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RoseRed135

What do YOU think?

33 posts in this topic

Posted (edited)

21 hours ago, Mame925 said:

I raised one of those...and they can be difficult. In the long run I opted for cooperation rather than obedience. There were hard & fast rules (safety), but the majority of her boundaries were elastic. 

8 hours ago, RoseRed135 said:

How does the bolded work, Mame? Can you give an example?

I assume what Mame means is the same as we attempt with our (few, not all) difficult, hard-headed, pushy kids and grandkids - we insist they follow rules, but we bend little stuff if possible, to keep the peace.

ODD's daughter (DGD) is a supreme squeaky wheel, she pushes so hard on her silly quirks - we try to find something/anything to make her happy while we ultimately get her to follow whatever rule she is pushing so hard against.

Example: Difficult DGD has to wear a life vest/jacket in the pool. That rule will be followed. She had a fit recently, didn't wanna wear her (correct size) life vest. We don't have another one in her size and the kiddies are each supposed to keep up with and wear a certain vest. I said "fine, no swimming" -- she was willing to fuss forever -- until sister said "Let me look at our life jackets, maybe we have a correct size life jacket you could be happy swimming in?" (vs. your own beeauuutiful pink vest)

That was fine with DGD, she felt like she was heard, about what nobody knows - beings she is 3 and ridiculous. Sister found a truly ugly boy life jacket in the correct size and DGD has been wearing it ever since.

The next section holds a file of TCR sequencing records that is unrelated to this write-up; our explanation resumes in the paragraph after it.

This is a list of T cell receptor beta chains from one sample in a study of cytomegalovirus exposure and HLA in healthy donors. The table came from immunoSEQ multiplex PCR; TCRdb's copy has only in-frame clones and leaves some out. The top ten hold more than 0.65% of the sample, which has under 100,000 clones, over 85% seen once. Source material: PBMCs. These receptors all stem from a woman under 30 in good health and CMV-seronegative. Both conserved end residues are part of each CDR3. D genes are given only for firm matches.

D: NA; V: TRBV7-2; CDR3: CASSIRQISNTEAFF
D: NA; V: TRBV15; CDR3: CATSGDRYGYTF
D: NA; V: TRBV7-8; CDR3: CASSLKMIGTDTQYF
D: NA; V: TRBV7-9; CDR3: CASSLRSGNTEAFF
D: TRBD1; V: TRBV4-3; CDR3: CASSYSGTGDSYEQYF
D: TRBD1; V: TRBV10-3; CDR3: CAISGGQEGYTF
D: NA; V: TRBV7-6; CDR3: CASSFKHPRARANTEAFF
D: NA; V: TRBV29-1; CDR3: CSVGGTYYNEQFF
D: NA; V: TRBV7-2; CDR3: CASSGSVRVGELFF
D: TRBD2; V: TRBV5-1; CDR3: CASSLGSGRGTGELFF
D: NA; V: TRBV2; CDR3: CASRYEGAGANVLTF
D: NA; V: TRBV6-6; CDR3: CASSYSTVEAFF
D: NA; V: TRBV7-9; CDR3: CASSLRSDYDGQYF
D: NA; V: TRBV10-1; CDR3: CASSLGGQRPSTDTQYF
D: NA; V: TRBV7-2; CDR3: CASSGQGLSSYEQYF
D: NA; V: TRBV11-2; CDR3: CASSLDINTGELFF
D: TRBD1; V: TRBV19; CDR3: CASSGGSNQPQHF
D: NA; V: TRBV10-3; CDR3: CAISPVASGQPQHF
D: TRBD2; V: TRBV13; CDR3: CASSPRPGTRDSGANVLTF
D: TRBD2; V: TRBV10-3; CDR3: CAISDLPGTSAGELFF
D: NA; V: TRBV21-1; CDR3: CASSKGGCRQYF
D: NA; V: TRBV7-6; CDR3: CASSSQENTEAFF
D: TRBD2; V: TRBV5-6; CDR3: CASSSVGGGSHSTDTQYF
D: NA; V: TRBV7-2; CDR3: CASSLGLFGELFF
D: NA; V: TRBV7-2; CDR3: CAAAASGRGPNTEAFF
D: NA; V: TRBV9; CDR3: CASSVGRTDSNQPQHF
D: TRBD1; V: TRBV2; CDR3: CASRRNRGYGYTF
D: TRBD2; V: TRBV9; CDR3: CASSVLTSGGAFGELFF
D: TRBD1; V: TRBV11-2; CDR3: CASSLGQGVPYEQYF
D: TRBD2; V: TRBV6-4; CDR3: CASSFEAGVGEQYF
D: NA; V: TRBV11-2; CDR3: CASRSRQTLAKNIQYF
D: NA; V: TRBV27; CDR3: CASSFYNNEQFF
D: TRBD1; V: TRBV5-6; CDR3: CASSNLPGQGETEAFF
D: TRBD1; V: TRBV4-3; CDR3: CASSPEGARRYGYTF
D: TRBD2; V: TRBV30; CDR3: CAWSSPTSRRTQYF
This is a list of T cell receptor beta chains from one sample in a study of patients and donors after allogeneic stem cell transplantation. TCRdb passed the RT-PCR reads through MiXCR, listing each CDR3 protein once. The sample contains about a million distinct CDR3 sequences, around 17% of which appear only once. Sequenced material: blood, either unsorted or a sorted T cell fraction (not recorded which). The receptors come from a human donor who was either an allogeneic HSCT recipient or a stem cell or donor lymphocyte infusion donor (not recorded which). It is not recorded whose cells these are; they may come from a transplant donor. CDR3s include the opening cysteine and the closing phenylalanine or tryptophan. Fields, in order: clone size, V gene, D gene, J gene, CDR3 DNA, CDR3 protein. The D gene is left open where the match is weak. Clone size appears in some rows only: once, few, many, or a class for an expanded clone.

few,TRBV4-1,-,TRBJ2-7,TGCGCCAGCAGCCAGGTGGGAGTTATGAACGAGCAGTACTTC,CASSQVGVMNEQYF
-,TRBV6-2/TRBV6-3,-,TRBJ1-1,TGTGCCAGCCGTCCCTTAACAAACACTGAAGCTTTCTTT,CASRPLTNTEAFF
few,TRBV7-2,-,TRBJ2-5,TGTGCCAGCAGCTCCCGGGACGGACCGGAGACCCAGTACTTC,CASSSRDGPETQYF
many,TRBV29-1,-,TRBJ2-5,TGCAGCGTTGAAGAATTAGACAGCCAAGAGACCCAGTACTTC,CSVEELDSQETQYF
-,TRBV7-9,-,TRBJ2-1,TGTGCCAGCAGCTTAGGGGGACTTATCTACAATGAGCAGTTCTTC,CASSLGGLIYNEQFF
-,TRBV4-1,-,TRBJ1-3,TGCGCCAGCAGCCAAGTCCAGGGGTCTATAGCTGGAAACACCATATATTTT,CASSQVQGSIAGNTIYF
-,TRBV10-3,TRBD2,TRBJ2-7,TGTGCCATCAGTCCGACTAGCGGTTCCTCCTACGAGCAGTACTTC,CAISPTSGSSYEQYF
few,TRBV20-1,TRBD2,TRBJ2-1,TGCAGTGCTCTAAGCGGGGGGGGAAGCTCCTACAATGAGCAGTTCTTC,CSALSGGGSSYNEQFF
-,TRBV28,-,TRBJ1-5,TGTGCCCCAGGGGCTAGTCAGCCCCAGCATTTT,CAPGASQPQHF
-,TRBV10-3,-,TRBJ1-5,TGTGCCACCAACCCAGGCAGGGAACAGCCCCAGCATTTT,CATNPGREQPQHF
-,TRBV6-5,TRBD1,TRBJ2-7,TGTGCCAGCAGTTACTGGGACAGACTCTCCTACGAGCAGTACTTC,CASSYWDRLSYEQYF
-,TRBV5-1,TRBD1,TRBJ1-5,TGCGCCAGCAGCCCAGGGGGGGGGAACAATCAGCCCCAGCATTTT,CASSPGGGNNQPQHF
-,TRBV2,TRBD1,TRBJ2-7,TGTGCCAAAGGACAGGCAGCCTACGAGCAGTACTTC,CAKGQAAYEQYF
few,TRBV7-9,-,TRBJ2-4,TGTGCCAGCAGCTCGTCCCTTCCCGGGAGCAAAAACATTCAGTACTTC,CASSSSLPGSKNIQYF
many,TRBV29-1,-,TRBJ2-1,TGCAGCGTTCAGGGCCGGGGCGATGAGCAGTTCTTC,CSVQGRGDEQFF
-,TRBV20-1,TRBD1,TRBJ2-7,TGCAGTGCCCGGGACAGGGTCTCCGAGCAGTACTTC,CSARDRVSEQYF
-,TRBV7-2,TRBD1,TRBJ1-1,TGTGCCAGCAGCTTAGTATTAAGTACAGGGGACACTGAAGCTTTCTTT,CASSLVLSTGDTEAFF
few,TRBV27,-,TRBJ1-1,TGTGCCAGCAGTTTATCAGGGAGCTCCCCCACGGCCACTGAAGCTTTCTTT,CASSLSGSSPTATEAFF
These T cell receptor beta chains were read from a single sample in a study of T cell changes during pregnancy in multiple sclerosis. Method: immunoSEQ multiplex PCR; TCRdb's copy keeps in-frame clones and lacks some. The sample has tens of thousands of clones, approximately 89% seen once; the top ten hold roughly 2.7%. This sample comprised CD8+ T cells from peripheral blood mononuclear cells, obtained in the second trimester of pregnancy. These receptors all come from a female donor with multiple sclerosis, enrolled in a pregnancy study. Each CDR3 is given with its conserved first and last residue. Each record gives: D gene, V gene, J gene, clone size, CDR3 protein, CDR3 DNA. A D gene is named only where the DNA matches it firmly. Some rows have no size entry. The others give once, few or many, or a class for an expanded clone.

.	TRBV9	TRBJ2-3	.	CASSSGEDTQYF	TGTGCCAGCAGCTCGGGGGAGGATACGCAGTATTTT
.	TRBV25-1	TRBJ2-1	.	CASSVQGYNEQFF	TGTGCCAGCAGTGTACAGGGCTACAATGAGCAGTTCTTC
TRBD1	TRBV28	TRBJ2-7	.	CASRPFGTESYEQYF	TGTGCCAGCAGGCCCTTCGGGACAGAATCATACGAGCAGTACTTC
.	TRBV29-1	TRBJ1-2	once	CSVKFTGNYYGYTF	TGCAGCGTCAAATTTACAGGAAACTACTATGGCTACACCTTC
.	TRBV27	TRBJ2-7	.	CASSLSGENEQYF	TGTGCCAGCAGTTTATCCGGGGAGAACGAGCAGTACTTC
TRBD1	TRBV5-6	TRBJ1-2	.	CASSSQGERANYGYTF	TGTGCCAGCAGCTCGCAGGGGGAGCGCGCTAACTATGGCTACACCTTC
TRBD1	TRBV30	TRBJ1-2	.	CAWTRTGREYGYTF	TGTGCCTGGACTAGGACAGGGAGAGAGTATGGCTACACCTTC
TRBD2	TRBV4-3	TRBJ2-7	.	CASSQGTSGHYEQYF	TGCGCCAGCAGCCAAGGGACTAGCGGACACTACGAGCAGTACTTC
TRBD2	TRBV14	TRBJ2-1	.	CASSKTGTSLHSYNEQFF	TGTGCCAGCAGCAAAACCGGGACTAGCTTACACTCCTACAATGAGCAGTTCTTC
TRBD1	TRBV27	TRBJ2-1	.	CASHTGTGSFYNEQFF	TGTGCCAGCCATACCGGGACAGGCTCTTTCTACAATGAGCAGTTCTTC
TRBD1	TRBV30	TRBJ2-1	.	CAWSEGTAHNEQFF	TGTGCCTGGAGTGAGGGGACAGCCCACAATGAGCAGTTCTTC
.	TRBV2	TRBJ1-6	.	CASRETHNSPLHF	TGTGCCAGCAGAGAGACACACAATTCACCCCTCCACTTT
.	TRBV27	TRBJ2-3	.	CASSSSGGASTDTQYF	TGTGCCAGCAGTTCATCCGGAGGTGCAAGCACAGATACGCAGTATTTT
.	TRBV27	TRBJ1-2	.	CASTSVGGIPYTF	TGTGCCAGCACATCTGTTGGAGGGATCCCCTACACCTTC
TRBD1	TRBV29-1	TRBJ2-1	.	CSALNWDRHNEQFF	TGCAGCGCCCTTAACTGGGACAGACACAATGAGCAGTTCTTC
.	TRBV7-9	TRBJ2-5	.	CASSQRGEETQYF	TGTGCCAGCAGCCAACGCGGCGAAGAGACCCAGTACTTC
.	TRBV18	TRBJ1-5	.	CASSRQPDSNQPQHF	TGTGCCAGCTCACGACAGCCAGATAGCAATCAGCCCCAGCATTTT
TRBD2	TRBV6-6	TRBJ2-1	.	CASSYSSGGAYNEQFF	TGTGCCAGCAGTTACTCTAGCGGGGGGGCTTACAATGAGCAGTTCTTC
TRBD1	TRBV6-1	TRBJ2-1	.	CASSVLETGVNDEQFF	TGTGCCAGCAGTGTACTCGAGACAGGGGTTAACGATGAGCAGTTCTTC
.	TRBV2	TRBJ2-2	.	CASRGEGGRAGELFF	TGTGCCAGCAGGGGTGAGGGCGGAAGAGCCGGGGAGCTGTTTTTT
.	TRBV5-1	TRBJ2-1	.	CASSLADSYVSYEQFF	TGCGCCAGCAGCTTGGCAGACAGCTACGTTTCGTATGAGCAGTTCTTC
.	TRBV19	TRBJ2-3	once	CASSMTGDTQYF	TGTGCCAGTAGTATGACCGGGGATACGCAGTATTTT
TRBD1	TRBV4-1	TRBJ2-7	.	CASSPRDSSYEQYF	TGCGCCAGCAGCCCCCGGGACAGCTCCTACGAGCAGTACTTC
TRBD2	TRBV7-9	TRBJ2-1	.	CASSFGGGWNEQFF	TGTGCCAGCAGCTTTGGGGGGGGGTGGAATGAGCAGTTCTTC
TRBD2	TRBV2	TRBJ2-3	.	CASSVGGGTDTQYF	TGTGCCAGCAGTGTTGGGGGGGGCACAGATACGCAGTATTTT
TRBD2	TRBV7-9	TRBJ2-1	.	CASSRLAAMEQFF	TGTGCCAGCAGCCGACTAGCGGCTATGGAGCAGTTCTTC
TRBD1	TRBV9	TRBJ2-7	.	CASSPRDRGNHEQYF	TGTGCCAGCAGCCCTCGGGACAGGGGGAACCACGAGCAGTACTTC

She has to be heard, she'll follow along as long as she feels like she is heard. It's a funny part of being strong willed, not understandable if one hasn't lived it. I've lived it forever (my brother, MDS, YDD), I get it.

ETA: With 9 DGC here for the weeks until school starts, I'm not at all willing to be any more miserable than necessary and I'll do a lot to keep misery away from myself. IF my sister had not found an acceptable life vest in her stash I would have bought one on end of summer sale. We have 7 DGC (and one on the way) who were too young for vests this summer. We'll need more next year. But, DGD would not have been allowed to select, she would have just received another (as she did from sister).

 

Edited by JanelleK
clarity
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What I'm saying Rose is I have to live with how you raise your child, whether it is trashing the house or not doing their homework.  If they trash their own house I only have to look at it for a few days at most.  I don't have to look at it 24/7.  The same as an AC allowing your child to do something I fundamentally oppose WHILE they are living in my house. .  Intellectually there may be a difference- but practicality wise in the end there isn't.  Because the parents aren't the only ones who have to live with how their child behaves.  Some childraising philosophies would drive me nuts.  I don't know that I should have a say in it, but I couldn't live with it and so something would have to give if you were going to live in my house,